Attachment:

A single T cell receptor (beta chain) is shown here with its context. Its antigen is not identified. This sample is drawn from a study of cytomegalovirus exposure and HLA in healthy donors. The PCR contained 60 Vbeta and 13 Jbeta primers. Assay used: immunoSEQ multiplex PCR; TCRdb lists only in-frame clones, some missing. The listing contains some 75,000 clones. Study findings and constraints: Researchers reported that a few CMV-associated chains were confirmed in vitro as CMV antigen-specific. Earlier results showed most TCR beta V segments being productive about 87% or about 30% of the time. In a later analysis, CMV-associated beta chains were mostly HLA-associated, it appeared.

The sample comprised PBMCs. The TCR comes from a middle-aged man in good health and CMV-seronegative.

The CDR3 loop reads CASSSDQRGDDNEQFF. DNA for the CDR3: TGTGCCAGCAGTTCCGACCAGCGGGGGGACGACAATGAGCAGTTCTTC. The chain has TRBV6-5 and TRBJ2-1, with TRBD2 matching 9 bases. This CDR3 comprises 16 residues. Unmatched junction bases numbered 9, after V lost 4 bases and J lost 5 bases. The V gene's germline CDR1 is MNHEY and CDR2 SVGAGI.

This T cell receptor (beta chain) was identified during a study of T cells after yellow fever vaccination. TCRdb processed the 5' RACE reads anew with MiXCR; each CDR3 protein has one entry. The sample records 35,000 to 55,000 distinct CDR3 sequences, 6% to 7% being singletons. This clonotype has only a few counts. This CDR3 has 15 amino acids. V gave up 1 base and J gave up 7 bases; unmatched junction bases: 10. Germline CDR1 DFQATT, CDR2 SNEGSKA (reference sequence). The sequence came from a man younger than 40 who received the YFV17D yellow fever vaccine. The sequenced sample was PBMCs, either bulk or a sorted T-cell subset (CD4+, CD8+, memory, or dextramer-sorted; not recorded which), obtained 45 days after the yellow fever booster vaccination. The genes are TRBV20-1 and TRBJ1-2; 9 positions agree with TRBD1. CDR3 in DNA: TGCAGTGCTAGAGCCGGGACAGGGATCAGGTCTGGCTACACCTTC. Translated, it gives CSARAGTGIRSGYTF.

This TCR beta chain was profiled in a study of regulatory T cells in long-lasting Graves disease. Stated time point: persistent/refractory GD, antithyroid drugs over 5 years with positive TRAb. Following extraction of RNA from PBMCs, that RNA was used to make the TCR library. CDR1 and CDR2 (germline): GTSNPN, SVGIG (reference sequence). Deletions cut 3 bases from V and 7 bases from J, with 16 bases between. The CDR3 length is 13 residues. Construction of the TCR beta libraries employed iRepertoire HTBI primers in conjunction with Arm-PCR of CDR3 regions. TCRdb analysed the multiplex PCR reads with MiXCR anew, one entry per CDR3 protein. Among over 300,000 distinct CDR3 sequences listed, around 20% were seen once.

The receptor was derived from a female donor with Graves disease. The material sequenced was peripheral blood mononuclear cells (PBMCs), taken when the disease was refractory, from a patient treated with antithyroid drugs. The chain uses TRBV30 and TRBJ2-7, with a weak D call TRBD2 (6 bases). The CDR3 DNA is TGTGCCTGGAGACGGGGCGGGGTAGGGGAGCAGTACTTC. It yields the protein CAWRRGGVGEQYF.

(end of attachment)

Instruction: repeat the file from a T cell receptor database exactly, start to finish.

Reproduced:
A single T cell receptor (beta chain) is shown here with its context. Its antigen is not identified. This sample is drawn from a study of cytomegalovirus exposure and HLA in healthy donors. The PCR contained 60 Vbeta and 13 Jbeta primers. Assay used: immunoSEQ multiplex PCR; TCRdb lists only in-frame clones, some missing. The listing contains some 75,000 clones. Study findings and constraints: Researchers reported that a few CMV-associated chains were confirmed in vitro as CMV antigen-specific. Earlier results showed most TCR beta V segments being productive about 87% or about 30% of the time. In a later analysis, CMV-associated beta chains were mostly HLA-associated, it appeared.

The sample comprised PBMCs. The TCR comes from a middle-aged man in good health and CMV-seronegative.

The CDR3 loop reads CASSSDQRGDDNEQFF. DNA for the CDR3: TGTGCCAGCAGTTCCGACCAGCGGGGGGACGACAATGAGCAGTTCTTC. The chain has TRBV6-5 and TRBJ2-1, with TRBD2 matching 9 bases. This CDR3 comprises 16 residues. Unmatched junction bases numbered 9, after V lost 4 bases and J lost 5 bases. The V gene's germline CDR1 is MNHEY and CDR2 SVGAGI.

This T cell receptor (beta chain) was identified during a study of T cells after yellow fever vaccination. TCRdb processed the 5' RACE reads anew with MiXCR; each CDR3 protein has one entry. The sample records 35,000 to 55,000 distinct CDR3 sequences, 6% to 7% being singletons. This clonotype has only a few counts. This CDR3 has 15 amino acids. V gave up 1 base and J gave up 7 bases; unmatched junction bases: 10. Germline CDR1 DFQATT, CDR2 SNEGSKA (reference sequence). The sequence came from a man younger than 40 who received the YFV17D yellow fever vaccine. The sequenced sample was PBMCs, either bulk or a sorted T-cell subset (CD4+, CD8+, memory, or dextramer-sorted; not recorded which), obtained 45 days after the yellow fever booster vaccination. The genes are TRBV20-1 and TRBJ1-2; 9 positions agree with TRBD1. CDR3 in DNA: TGCAGTGCTAGAGCCGGGACAGGGATCAGGTCTGGCTACACCTTC. Translated, it gives CSARAGTGIRSGYTF.

This TCR beta chain was profiled in a study of regulatory T cells in long-lasting Graves disease. Stated time point: persistent/refractory GD, antithyroid drugs over 5 years with positive TRAb. Following extraction of RNA from PBMCs, that RNA was used to make the TCR library. CDR1 and CDR2 (germline): GTSNPN, SVGIG (reference sequence). Deletions cut 3 bases from V and 7 bases from J, with 16 bases between. The CDR3 length is 13 residues. Construction of the TCR beta libraries employed iRepertoire HTBI primers in conjunction with Arm-PCR of CDR3 regions. TCRdb analysed the multiplex PCR reads with MiXCR anew, one entry per CDR3 protein. Among over 300,000 distinct CDR3 sequences listed, around 20% were seen once.

The receptor was derived from a female donor with Graves disease. The material sequenced was peripheral blood mononuclear cells (PBMCs), taken when the disease was refractory, from a patient treated with antithyroid drugs. The chain uses TRBV30 and TRBJ2-7, with a weak D call TRBD2 (6 bases). The CDR3 DNA is TGTGCCTGGAGACGGGGCGGGGTAGGGGAGCAGTACTTC. It yields the protein CAWRRGGVGEQYF.